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The Netherlands is at the forefront in reducing noise pollution caused by rail freight traffic. This is because it is a densely populated country where many people drive close to the track. Currently, more than half of the freight equipment that runs in the Netherlands is silent. Cast-iron braked freight wagons will disappear completely in the next ten years.
These are the views of Jasper Peen, Senior Consultant at Ricardo Rail, a Dutch consultancy and engineering organisation in the field of rolling stock and infrastructure. In a workshop at the Freight & Terminal Forum, he will explain how we can we limit the environmental impact of rail freight transport.
“For new railway lines in the Netherlands, strict noise requirements are applied. For existing lines, noise production ceilings have been established to limit noise nuisance. Many noise-reducing measures are being taken on the infrastructure, and the Netherlands was one of the first countries in Europe with Switzerland to introduce a noise-dependent bonus on the infrastructure charge to stimulate the deployment of quiet goods”, Peen summarises.
According to him, the necessity for such measures is somewhat different in the Netherlands than in other countries, due to factors such as population density. Many people live or move close to the railway tracks. In order to enjoy the goodwill of rail transport in general, the importance of establishing a silent transport mode is all the more important.
“It is clear to see that due to the various measures, more and more silent goods are being deployed in the Netherlands; now more than half of the freight wagons is silent. The biggest step, of course, is the phasing out of cast-iron brakes in freight wagons, making the movement of goods a lot quieter in one swoop than was the case in the past”, the consultant explains.
But more is possible, he notes. In addition to the noise level, one can also look at the level of vibration caused by a train. Vibrations are another source of nuisance experienced by people living in the vicinity of a railway track. Although noise pollution reduction is now firmly established on the agenda of industry players, the reduction of freight train vibration is a little more challenging. It is still difficult to determine vibration levels, and the techniques to reduce vibrations are relatively new to the market.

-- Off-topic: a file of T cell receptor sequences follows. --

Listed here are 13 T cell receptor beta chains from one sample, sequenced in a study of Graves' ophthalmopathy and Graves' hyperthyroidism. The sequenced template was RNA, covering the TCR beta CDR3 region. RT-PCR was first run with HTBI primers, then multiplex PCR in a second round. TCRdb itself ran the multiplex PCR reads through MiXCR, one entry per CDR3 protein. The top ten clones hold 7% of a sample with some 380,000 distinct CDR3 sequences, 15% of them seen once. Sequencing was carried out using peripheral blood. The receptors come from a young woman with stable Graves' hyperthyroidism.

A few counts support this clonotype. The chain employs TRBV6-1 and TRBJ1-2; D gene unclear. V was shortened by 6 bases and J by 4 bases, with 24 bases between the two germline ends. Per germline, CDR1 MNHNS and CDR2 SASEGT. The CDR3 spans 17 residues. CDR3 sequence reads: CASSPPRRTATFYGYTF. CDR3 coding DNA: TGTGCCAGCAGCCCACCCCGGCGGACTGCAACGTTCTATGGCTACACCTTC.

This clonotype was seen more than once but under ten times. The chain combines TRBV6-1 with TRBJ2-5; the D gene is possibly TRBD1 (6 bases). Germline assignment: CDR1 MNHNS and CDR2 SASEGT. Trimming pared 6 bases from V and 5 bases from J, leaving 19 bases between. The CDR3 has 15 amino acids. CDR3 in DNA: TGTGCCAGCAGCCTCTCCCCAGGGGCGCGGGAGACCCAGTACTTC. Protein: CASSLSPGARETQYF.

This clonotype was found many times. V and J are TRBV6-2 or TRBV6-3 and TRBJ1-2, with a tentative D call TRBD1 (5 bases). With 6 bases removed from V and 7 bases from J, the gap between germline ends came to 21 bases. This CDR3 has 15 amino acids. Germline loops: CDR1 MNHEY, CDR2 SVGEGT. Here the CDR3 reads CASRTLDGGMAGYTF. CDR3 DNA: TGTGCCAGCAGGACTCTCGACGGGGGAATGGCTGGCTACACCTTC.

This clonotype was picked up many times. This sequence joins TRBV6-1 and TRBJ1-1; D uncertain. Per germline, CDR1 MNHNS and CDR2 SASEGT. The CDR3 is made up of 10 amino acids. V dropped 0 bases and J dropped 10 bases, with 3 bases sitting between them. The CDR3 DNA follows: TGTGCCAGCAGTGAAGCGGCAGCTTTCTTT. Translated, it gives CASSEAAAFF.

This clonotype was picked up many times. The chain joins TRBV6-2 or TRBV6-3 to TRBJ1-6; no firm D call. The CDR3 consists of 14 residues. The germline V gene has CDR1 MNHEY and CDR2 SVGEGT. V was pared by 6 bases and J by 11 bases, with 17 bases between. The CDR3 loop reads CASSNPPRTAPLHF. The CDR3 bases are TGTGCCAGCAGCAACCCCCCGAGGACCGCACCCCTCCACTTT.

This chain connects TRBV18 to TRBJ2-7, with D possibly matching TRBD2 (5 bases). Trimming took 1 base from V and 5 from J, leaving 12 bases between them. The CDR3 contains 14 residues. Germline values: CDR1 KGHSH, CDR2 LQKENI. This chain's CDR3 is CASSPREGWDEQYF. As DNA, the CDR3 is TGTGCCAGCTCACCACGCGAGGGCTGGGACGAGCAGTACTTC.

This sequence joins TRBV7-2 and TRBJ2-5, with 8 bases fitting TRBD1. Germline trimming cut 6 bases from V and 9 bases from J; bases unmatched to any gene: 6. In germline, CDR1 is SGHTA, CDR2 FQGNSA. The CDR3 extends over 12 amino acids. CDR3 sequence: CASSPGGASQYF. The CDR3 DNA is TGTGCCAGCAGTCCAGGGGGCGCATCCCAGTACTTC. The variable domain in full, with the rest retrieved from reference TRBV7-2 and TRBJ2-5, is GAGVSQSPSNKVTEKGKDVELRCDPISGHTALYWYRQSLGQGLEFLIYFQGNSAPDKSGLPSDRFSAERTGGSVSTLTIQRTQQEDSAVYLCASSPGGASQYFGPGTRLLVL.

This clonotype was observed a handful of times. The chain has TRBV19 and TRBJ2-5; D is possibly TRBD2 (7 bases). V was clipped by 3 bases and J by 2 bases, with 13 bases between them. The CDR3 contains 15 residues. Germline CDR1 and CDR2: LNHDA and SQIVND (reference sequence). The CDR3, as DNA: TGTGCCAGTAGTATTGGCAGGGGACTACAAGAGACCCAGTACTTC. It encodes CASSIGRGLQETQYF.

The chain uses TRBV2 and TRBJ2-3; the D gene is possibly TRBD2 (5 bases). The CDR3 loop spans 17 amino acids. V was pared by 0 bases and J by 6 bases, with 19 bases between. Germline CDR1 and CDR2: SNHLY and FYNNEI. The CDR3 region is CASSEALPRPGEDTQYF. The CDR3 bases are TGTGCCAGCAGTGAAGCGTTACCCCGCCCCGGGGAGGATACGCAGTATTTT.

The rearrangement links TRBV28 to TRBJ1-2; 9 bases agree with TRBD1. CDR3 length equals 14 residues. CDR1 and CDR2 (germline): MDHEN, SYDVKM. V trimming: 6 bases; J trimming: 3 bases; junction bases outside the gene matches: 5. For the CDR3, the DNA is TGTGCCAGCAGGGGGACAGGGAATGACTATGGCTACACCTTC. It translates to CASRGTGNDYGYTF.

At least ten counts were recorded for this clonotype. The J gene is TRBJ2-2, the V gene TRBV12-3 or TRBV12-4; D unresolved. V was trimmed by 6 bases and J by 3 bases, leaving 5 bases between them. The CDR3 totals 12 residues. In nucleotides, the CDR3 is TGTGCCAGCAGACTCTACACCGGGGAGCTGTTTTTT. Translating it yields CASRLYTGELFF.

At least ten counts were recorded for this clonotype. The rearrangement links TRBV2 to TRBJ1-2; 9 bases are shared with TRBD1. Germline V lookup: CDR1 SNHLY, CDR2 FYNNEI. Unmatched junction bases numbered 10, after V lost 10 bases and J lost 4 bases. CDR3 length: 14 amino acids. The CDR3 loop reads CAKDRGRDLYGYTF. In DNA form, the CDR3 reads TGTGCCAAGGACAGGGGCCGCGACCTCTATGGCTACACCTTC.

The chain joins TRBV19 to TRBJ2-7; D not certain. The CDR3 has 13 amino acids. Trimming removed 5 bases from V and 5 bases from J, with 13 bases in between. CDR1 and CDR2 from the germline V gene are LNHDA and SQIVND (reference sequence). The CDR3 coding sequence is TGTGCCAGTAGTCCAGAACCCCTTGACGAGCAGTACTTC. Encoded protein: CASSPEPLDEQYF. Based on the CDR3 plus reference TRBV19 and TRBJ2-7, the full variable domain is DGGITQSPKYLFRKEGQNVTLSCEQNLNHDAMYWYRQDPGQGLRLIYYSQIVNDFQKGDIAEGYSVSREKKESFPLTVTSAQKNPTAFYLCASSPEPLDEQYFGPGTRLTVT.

“As mentioned, more than half of the freight equipment that runs in the Netherlands is now silent. That means that these freight wagons are no longer equipped with cast-iron brake pads, but with composite brake pads. You do not see much use of other innovative techniques in the freight equipment”, said Peen.
This is partly due to the investment required, he argues. “The extent to which additional steps are being taken depends on the need for this and the extent to which the parties want to pay for it. In the end, many noise-reducing measures naturally cost money, and every party in the sector will be affected in one way or another.”
However, the knife cuts both ways, he believes. “Innovative equipment technologies also offer cost benefits and operational benefits. Building new rail lines is becoming increasingly difficult and more and more money has to be spent on infrastructure measures. At a given moment it is much more effective to tackle the equipment itself.
“We can make much better use of the limited space available in the Netherlands. We can run more trains ánd build more homes. The question is of course how costs and benefits are distributed. Good rules must be agreed for this. This requires a sector-wide and European approach.”
Are you interested in this workshop or would you like to join the discussion? Registration is free of charge. You must first register for the Freight & Terminal Forum, Expo only. Then, you visit the workshop programme and select the workshop of your choice.
Date: 26 March 2019
Time: 12:15 – 13:00
This article first appeared on www.railfreight.com
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